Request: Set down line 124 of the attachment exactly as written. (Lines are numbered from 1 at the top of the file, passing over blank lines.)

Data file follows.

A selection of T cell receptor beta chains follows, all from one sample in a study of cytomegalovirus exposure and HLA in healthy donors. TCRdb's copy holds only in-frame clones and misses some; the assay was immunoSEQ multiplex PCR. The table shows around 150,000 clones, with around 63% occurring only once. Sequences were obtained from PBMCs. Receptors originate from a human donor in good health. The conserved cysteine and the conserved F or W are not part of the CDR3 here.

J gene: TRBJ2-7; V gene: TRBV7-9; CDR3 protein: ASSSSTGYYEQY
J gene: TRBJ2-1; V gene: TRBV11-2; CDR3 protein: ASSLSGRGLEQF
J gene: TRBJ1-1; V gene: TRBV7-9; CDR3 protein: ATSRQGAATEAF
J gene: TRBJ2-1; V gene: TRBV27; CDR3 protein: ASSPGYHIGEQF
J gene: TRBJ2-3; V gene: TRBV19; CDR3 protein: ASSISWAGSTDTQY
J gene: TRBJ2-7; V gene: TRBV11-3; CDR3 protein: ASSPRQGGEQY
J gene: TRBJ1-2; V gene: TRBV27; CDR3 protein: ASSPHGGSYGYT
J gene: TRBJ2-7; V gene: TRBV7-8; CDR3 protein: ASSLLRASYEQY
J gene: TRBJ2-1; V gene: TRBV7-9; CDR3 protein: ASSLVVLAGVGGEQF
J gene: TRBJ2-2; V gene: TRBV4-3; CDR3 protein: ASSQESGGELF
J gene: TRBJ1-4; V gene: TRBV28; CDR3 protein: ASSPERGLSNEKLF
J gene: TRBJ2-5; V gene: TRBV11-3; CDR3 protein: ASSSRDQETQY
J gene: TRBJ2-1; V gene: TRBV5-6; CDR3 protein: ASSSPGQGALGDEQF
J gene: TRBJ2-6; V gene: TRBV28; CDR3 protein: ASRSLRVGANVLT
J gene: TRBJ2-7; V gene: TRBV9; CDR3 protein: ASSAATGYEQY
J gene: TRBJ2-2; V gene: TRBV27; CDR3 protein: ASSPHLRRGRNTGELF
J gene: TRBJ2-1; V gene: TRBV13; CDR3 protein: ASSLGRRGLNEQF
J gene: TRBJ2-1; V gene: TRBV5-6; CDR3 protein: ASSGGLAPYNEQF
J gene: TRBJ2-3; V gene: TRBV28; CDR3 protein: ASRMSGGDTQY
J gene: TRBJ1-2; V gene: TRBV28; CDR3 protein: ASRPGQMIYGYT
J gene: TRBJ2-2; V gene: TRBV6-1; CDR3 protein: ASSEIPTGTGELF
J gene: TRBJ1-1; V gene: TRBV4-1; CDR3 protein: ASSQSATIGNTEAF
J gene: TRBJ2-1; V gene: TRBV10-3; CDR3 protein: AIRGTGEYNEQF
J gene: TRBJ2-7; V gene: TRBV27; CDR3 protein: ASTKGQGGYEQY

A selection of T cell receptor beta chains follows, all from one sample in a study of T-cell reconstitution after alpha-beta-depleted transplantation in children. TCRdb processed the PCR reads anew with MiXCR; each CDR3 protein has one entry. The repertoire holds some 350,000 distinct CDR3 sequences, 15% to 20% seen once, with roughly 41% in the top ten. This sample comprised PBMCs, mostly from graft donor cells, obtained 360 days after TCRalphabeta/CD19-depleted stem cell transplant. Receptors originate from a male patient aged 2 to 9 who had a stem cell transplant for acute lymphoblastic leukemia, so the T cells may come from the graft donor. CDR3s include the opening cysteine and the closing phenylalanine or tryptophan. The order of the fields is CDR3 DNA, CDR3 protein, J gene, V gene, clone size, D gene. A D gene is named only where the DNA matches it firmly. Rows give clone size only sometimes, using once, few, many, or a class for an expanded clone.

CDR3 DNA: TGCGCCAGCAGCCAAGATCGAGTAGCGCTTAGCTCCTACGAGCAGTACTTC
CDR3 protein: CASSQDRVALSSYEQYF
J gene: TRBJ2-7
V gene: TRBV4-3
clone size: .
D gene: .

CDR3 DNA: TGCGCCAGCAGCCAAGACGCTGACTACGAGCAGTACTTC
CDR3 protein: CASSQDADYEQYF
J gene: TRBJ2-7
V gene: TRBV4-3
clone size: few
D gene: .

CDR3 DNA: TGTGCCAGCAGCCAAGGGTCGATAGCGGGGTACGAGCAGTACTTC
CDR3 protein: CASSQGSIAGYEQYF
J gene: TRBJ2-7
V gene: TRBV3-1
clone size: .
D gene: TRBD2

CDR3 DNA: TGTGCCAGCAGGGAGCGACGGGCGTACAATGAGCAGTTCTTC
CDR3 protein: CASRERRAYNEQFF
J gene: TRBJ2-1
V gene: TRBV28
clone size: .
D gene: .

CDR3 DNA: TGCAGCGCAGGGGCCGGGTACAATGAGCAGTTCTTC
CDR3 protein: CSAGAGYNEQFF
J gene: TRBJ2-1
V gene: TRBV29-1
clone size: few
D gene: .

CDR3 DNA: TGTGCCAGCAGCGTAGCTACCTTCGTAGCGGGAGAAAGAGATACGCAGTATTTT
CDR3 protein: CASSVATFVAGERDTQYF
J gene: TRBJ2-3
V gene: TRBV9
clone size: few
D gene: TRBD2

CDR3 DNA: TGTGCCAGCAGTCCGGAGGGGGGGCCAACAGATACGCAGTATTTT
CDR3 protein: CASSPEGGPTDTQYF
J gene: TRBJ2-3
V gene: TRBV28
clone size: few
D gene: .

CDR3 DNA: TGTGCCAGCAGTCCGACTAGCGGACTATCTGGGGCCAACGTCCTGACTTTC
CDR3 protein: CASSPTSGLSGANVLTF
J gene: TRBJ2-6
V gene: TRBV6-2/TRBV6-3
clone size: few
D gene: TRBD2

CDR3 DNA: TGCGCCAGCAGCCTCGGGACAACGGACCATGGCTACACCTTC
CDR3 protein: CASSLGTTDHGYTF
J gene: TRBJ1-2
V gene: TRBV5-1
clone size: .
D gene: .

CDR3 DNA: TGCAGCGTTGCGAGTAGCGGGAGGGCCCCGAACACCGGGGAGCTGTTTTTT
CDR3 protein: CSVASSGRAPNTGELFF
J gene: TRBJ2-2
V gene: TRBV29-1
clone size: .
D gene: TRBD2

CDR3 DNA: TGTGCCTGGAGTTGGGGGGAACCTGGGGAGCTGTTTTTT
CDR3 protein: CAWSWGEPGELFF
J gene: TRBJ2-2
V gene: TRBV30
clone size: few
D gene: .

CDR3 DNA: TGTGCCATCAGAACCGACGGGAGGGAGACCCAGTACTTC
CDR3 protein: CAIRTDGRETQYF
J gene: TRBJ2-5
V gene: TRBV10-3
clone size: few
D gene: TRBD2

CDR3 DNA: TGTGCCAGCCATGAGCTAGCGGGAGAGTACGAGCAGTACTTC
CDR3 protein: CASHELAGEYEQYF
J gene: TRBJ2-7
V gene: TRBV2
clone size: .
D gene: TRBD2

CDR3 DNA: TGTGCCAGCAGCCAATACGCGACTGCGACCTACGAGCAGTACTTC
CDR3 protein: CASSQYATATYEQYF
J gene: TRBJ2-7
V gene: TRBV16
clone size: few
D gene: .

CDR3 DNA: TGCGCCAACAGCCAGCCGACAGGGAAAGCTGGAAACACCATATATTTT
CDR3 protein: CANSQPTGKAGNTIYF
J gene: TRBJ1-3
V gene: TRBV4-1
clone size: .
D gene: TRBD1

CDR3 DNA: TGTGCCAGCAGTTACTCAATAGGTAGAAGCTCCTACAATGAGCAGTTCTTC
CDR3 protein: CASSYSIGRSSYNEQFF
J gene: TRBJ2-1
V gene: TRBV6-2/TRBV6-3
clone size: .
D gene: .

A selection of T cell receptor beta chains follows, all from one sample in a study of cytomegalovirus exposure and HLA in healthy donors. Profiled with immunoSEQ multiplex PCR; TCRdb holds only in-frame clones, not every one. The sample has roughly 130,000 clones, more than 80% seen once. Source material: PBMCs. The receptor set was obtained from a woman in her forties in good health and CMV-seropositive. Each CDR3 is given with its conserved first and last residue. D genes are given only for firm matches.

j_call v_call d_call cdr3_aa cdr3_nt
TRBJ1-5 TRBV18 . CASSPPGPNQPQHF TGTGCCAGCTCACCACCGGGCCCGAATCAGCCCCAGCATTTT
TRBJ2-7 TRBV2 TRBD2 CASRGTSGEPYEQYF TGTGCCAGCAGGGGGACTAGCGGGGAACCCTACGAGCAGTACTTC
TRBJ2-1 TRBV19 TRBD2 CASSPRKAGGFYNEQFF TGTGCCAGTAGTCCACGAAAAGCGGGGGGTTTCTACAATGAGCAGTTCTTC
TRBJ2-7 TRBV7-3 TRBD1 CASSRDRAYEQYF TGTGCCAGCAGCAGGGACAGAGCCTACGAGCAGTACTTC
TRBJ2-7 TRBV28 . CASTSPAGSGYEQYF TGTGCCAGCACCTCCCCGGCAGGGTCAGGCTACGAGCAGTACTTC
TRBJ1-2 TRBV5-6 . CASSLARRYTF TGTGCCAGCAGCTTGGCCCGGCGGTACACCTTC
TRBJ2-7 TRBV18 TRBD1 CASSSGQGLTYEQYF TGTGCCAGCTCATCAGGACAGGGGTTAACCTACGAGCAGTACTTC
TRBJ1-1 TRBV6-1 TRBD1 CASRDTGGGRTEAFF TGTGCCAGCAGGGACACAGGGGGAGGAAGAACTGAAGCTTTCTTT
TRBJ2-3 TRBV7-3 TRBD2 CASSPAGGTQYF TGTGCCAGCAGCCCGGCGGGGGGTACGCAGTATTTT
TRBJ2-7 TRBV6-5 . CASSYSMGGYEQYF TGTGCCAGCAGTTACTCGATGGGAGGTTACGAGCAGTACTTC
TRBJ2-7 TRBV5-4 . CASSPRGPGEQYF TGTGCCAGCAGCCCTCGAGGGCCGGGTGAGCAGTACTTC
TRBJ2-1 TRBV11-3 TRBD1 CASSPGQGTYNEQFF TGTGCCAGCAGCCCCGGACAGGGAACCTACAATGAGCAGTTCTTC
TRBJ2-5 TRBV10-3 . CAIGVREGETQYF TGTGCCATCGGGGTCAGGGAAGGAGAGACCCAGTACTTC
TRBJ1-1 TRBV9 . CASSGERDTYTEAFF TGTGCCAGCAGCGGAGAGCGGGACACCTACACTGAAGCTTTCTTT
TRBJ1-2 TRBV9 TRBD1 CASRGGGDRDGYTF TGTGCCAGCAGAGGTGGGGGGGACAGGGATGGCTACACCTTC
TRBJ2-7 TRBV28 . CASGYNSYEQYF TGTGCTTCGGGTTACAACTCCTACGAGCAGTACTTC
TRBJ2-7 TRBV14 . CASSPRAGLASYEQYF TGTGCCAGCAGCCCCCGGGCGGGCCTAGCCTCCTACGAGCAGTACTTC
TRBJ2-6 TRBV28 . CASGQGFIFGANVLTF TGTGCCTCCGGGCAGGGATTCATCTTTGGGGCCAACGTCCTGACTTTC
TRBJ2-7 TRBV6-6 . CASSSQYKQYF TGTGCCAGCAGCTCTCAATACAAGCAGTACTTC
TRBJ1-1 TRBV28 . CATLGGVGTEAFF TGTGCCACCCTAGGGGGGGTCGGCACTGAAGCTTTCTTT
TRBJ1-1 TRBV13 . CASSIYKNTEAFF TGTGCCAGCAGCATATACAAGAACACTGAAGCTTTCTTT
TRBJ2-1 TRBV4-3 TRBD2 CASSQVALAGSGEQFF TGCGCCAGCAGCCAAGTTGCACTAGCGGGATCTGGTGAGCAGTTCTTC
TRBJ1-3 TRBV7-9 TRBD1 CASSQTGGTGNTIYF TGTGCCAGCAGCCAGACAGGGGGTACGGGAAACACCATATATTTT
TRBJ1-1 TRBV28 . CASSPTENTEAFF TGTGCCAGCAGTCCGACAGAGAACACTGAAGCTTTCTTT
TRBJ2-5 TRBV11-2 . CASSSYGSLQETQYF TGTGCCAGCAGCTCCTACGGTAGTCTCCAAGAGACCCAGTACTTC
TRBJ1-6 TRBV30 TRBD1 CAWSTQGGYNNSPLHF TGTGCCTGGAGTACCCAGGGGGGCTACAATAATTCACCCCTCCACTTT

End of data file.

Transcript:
j_call v_call d_call cdr3_aa cdr3_nt